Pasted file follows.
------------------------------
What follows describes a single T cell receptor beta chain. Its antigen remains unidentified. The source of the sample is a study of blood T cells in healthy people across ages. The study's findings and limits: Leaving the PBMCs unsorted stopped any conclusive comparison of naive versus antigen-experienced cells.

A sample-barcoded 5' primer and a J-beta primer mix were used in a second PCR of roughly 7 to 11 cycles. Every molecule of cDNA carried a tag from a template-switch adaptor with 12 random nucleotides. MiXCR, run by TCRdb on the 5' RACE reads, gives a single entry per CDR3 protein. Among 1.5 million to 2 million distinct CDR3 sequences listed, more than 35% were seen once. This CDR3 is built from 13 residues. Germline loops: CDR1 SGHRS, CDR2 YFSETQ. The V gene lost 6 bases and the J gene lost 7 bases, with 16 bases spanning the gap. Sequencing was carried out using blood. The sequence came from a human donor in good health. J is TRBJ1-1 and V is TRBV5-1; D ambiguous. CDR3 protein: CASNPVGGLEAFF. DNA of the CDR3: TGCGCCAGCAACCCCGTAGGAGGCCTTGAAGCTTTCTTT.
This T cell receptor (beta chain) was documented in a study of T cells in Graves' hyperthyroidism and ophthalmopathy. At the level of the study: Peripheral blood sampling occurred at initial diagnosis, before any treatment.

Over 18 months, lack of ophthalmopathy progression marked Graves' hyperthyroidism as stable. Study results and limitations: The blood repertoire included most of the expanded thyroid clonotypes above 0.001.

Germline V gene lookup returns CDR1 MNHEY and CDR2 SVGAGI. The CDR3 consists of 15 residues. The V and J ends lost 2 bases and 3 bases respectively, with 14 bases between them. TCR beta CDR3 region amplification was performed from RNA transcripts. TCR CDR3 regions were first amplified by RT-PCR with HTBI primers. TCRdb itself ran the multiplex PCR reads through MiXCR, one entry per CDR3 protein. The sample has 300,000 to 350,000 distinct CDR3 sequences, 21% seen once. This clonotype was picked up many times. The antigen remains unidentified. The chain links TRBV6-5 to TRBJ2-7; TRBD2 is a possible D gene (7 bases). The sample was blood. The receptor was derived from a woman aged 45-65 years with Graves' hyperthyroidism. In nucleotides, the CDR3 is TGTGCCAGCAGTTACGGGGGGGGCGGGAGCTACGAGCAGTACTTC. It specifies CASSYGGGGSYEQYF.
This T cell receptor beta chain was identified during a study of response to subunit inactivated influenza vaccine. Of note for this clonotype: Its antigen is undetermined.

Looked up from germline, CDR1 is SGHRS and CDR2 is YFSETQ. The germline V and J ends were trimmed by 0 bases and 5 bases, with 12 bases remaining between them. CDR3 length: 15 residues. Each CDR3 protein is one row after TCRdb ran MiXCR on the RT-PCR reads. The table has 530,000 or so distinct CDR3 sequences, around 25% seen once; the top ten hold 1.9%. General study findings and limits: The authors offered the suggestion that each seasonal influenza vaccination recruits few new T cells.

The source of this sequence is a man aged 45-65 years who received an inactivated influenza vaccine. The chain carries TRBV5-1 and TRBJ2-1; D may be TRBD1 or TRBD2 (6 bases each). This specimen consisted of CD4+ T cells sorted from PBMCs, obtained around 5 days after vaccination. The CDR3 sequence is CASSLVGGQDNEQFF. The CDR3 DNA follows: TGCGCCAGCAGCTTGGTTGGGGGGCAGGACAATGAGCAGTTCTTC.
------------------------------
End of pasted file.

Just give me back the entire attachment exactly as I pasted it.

What follows describes a single T cell receptor beta chain. Its antigen remains unidentified. The source of the sample is a study of blood T cells in healthy people across ages. The study's findings and limits: Leaving the PBMCs unsorted stopped any conclusive comparison of naive versus antigen-experienced cells.

A sample-barcoded 5' primer and a J-beta primer mix were used in a second PCR of roughly 7 to 11 cycles. Every molecule of cDNA carried a tag from a template-switch adaptor with 12 random nucleotides. MiXCR, run by TCRdb on the 5' RACE reads, gives a single entry per CDR3 protein. Among 1.5 million to 2 million distinct CDR3 sequences listed, more than 35% were seen once. This CDR3 is built from 13 residues. Germline loops: CDR1 SGHRS, CDR2 YFSETQ. The V gene lost 6 bases and the J gene lost 7 bases, with 16 bases spanning the gap. Sequencing was carried out using blood. The sequence came from a human donor in good health. J is TRBJ1-1 and V is TRBV5-1; D ambiguous. CDR3 protein: CASNPVGGLEAFF. DNA of the CDR3: TGCGCCAGCAACCCCGTAGGAGGCCTTGAAGCTTTCTTT.
This T cell receptor (beta chain) was documented in a study of T cells in Graves' hyperthyroidism and ophthalmopathy. At the level of the study: Peripheral blood sampling occurred at initial diagnosis, before any treatment.

Over 18 months, lack of ophthalmopathy progression marked Graves' hyperthyroidism as stable. Study results and limitations: The blood repertoire included most of the expanded thyroid clonotypes above 0.001.

Germline V gene lookup returns CDR1 MNHEY and CDR2 SVGAGI. The CDR3 consists of 15 residues. The V and J ends lost 2 bases and 3 bases respectively, with 14 bases between them. TCR beta CDR3 region amplification was performed from RNA transcripts. TCR CDR3 regions were first amplified by RT-PCR with HTBI primers. TCRdb itself ran the multiplex PCR reads through MiXCR, one entry per CDR3 protein. The sample has 300,000 to 350,000 distinct CDR3 sequences, 21% seen once. This clonotype was picked up many times. The antigen remains unidentified. The chain links TRBV6-5 to TRBJ2-7; TRBD2 is a possible D gene (7 bases). The sample was blood. The receptor was derived from a woman aged 45-65 years with Graves' hyperthyroidism. In nucleotides, the CDR3 is TGTGCCAGCAGTTACGGGGGGGGCGGGAGCTACGAGCAGTACTTC. It specifies CASSYGGGGSYEQYF.
This T cell receptor beta chain was identified during a study of response to subunit inactivated influenza vaccine. Of note for this clonotype: Its antigen is undetermined.

Looked up from germline, CDR1 is SGHRS and CDR2 is YFSETQ. The germline V and J ends were trimmed by 0 bases and 5 bases, with 12 bases remaining between them. CDR3 length: 15 residues. Each CDR3 protein is one row after TCRdb ran MiXCR on the RT-PCR reads. The table has 530,000 or so distinct CDR3 sequences, around 25% seen once; the top ten hold 1.9%. General study findings and limits: The authors offered the suggestion that each seasonal influenza vaccination recruits few new T cells.

The source of this sequence is a man aged 45-65 years who received an inactivated influenza vaccine. The chain carries TRBV5-1 and TRBJ2-1; D may be TRBD1 or TRBD2 (6 bases each). This specimen consisted of CD4+ T cells sorted from PBMCs, obtained around 5 days after vaccination. The CDR3 sequence is CASSLVGGQDNEQFF. The CDR3 DNA follows: TGCGCCAGCAGCTTGGTTGGGGGGCAGGACAATGAGCAGTTCTTC.